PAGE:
Why are New House Prices So High, how are They Influenced by Government Regulations, and Can Prices be Reduced?: Report to the Congress

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United States General Accounting Office, 1978 - Housing - 130 pages

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Page 61 - Why are new house prices so high, how are they influenced by government regulations, and can prices be reduced?
Page 42 - Association before the Subcommittee on Housing and Urban Affairs Senate Committee on Banking, Housing and Urban Affairs September 13, 1971 Mr.
Page 34 - Individually, potential savings per item ranged between a low of $15 (use of gravel instead of sand under concrete floors) to $2,870 (basement versus no basement) per house.
Page 40 - ... the realization as soon as feasible of the goal of a decent home and suitable living environment for every American family...
Page 14 - ISO to 200 foot wide lots that further increased site improvement costs: (3) requirements for dedicating land for parks and schools costing up to $850 a house: (4) municipal fees as high as $3.265 a house for such items as local reviews, permits, inspections, and utility connections: and (5) local review and approval processes that took up to 21 months. The report Identified 17 costly site improvement items which, if required by communities could add to the cost of a house.
Page 14 - Office has measured how much the cost of a single family housing in 11 metropolitan areas including 87 communities has been increased by land development fees and requirements. The study points out that the most restrictive communities had: (1) standards for streets and related site improvements that could increase the cost of a house by as much as $2,655; (2) requirements for 150- to...
Page 31 - Standards are intended to provide a sound technical basis for the planning and design of housing under the numerous programs of the Department of Housing and Urban Development. The standards describe those characteristics in a property which will provide present and continuing utility, durability, desirability, economy of maintenance, and a safe and healthful environment. A property complying with these standards is considered technically adequate in all HUD field office jurisdictions.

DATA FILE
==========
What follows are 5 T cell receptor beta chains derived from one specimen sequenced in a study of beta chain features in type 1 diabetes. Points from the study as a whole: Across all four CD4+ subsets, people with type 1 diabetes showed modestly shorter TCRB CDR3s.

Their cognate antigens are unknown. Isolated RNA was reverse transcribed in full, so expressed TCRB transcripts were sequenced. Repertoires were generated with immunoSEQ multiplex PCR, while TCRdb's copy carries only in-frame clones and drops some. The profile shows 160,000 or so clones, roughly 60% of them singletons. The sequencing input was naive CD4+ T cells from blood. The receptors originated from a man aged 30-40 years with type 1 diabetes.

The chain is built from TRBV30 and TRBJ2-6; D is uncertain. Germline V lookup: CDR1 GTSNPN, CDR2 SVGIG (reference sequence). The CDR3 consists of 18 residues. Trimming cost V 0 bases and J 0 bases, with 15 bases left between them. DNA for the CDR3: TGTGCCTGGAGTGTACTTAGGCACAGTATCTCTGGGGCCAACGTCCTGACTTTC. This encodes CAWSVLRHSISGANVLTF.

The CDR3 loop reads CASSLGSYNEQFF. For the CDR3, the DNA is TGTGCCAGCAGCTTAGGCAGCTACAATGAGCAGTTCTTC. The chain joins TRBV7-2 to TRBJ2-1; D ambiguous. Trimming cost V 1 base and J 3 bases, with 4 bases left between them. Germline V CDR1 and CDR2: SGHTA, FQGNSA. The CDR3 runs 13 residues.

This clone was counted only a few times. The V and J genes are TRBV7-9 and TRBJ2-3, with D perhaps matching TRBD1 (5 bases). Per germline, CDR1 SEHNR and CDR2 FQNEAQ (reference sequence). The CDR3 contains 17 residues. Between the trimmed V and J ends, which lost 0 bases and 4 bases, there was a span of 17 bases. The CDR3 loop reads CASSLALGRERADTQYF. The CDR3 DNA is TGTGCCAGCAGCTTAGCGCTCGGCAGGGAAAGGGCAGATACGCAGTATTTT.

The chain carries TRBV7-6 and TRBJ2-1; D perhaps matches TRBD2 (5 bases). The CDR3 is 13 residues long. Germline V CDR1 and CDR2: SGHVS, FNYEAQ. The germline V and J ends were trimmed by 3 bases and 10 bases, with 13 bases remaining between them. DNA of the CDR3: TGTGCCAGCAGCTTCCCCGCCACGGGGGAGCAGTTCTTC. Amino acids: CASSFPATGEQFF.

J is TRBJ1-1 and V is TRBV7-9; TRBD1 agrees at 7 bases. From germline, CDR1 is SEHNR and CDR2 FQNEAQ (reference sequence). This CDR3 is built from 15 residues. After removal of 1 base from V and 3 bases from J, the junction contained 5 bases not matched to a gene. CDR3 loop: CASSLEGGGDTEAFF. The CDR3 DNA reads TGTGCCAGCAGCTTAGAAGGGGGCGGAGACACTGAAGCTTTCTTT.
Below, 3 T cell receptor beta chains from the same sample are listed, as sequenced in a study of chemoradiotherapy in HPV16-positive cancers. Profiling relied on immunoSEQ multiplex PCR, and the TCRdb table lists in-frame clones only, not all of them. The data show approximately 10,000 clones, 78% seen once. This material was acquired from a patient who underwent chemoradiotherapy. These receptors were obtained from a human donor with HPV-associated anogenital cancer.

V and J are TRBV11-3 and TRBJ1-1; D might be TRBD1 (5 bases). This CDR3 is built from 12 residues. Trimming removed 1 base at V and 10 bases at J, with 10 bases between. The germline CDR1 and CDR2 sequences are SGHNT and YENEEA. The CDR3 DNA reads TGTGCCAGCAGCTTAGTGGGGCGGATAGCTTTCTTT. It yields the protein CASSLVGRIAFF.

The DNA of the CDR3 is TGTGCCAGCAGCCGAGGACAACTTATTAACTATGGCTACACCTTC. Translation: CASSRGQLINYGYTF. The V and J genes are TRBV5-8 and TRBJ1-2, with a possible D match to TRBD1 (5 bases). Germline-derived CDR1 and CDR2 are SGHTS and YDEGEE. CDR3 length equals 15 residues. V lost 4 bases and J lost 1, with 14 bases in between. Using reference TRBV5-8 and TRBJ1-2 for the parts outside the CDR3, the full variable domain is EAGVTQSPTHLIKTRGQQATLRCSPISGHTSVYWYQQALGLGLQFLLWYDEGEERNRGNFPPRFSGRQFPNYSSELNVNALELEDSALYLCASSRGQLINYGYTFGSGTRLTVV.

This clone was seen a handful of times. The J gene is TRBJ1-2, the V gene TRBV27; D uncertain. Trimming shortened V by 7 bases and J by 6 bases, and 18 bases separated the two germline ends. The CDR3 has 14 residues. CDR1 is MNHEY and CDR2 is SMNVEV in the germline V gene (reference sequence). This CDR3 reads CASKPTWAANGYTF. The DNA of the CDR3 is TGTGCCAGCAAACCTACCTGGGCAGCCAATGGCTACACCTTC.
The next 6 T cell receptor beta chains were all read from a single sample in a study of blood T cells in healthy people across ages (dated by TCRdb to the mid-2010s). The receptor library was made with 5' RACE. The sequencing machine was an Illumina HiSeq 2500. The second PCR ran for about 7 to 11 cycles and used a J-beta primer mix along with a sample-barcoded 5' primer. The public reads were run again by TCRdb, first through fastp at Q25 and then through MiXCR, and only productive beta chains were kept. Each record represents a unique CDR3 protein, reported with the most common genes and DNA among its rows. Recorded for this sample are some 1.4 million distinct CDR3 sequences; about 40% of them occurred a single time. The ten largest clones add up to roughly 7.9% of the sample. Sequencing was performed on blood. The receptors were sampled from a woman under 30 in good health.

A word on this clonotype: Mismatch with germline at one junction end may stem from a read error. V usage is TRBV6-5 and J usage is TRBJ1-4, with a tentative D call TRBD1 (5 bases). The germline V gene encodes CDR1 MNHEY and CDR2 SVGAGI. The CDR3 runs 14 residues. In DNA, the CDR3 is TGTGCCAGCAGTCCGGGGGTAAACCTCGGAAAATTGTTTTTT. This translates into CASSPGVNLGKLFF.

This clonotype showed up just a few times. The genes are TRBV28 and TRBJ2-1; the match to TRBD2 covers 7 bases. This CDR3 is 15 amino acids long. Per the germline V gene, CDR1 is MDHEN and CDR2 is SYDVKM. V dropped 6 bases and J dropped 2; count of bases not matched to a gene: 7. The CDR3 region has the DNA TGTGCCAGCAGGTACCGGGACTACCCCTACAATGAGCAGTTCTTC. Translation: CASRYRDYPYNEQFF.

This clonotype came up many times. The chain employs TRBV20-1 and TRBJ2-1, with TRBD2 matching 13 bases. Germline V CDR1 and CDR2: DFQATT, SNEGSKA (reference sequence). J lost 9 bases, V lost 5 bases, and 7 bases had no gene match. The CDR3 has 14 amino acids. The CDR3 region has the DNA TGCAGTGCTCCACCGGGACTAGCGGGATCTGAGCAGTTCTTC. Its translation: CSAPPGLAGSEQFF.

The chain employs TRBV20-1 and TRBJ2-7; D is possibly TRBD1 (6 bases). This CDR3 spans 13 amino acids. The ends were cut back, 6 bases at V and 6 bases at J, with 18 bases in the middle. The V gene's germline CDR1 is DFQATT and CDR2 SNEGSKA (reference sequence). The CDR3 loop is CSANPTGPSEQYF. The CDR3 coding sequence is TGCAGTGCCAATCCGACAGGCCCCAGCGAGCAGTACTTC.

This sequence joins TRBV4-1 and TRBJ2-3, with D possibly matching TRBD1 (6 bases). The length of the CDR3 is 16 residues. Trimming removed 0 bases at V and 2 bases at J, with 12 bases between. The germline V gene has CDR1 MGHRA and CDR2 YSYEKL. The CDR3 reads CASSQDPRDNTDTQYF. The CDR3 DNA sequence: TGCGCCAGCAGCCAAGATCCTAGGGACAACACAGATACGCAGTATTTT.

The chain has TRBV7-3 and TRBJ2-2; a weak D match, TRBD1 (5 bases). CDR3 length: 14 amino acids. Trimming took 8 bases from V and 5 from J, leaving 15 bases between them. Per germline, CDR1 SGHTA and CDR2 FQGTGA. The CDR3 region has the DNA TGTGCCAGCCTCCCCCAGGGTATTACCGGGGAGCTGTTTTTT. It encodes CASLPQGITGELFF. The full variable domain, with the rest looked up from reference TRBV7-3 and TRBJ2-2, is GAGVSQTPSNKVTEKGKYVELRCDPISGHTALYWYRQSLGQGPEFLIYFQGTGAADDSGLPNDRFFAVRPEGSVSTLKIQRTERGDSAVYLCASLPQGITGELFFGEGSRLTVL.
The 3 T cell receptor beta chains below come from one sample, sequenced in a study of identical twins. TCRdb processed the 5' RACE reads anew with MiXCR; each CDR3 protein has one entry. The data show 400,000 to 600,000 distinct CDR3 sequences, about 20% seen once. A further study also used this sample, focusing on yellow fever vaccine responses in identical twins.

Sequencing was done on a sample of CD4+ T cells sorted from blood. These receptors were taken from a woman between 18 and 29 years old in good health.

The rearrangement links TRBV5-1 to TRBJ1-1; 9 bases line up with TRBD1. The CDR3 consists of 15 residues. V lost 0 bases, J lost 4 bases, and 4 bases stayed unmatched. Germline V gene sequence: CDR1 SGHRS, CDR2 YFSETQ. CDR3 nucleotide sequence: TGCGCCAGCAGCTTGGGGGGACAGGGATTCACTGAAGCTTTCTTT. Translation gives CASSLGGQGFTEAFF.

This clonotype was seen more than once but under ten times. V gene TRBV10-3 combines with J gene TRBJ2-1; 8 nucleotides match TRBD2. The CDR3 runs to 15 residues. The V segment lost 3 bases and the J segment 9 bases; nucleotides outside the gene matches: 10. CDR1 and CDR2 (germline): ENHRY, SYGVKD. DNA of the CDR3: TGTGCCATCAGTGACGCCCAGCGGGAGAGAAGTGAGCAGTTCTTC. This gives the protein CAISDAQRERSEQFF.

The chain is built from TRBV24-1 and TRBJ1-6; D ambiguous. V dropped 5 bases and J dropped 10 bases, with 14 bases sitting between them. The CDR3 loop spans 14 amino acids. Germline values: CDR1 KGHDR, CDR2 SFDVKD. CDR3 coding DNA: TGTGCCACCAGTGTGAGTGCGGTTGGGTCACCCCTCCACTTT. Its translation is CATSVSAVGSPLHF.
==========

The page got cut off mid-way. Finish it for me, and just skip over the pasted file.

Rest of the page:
Page 17 - ... months. The report identified 17 costly site improvement items which, if required by communities could add to the cost of a house. These site improvement costs were broken down into four categories — streets, sidewalks, driveways, and water and sewer systems. For example, for each inch of asphalt pavement above 2 inches, an estimated $130 is added to the cost of a new house. Each 1 inch reduction in sidewalk thickness could save about $60 a house, a reduction of 2 inches in the size of the...
Page 36 - One or more unfinished rooms (eg, family roori and extra bath) 1,100 32 4. Asphalt shingles 865 5 5. Drywall instead of plaster 700 2 6. Romex wiring 564 13 7. Exposed foundation instead of brick above grade 411 5 8.

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